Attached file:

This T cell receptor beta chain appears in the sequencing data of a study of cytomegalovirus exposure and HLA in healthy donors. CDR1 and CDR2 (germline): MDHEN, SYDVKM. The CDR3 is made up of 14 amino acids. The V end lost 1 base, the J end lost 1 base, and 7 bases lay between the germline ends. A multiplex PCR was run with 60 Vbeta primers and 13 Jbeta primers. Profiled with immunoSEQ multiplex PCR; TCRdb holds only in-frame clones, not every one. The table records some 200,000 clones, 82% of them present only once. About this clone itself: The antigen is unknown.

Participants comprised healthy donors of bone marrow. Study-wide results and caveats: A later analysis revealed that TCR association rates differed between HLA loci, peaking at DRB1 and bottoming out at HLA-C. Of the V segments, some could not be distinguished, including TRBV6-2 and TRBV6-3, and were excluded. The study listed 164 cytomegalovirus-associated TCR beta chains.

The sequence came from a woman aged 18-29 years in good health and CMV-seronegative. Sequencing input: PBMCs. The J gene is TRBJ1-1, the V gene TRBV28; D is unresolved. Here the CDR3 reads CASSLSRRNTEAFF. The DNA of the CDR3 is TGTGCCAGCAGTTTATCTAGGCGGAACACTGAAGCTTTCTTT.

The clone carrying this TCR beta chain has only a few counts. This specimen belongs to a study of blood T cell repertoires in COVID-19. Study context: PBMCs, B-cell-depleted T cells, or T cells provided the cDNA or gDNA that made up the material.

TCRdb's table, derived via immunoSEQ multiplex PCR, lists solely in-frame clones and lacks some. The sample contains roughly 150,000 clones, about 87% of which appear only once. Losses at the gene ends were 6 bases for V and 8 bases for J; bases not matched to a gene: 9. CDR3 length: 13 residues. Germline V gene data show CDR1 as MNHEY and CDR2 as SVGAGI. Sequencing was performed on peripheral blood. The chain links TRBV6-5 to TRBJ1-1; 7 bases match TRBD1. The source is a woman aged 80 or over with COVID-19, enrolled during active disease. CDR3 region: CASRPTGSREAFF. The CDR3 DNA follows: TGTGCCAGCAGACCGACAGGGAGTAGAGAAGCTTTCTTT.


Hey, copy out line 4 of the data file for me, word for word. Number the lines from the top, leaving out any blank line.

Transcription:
The clone carrying this TCR beta chain has only a few counts. This specimen belongs to a study of blood T cell repertoires in COVID-19. Study context: PBMCs, B-cell-depleted T cells, or T cells provided the cDNA or gDNA that made up the material.